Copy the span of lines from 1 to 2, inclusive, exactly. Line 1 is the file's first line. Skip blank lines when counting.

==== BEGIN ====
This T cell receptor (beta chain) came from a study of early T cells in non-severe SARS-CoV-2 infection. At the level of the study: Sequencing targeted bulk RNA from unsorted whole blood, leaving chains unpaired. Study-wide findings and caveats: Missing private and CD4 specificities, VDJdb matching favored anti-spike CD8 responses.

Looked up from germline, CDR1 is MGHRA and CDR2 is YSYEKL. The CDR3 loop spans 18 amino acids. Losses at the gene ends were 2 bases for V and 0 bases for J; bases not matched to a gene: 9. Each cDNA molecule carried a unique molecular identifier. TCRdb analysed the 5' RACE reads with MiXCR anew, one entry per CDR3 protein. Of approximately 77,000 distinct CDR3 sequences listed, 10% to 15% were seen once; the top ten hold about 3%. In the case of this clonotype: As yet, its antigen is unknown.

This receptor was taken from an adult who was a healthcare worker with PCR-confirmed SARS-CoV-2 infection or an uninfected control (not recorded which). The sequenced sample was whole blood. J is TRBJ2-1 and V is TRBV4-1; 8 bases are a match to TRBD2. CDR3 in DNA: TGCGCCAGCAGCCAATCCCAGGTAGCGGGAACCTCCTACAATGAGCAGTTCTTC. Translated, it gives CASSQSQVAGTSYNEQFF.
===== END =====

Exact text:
This T cell receptor (beta chain) came from a study of early T cells in non-severe SARS-CoV-2 infection. At the level of the study: Sequencing targeted bulk RNA from unsorted whole blood, leaving chains unpaired. Study-wide findings and caveats: Missing private and CD4 specificities, VDJdb matching favored anti-spike CD8 responses.

Looked up from germline, CDR1 is MGHRA and CDR2 is YSYEKL. The CDR3 loop spans 18 amino acids. Losses at the gene ends were 2 bases for V and 0 bases for J; bases not matched to a gene: 9. Each cDNA molecule carried a unique molecular identifier. TCRdb analysed the 5' RACE reads with MiXCR anew, one entry per CDR3 protein. Of approximately 77,000 distinct CDR3 sequences listed, 10% to 15% were seen once; the top ten hold about 3%. In the case of this clonotype: As yet, its antigen is unknown.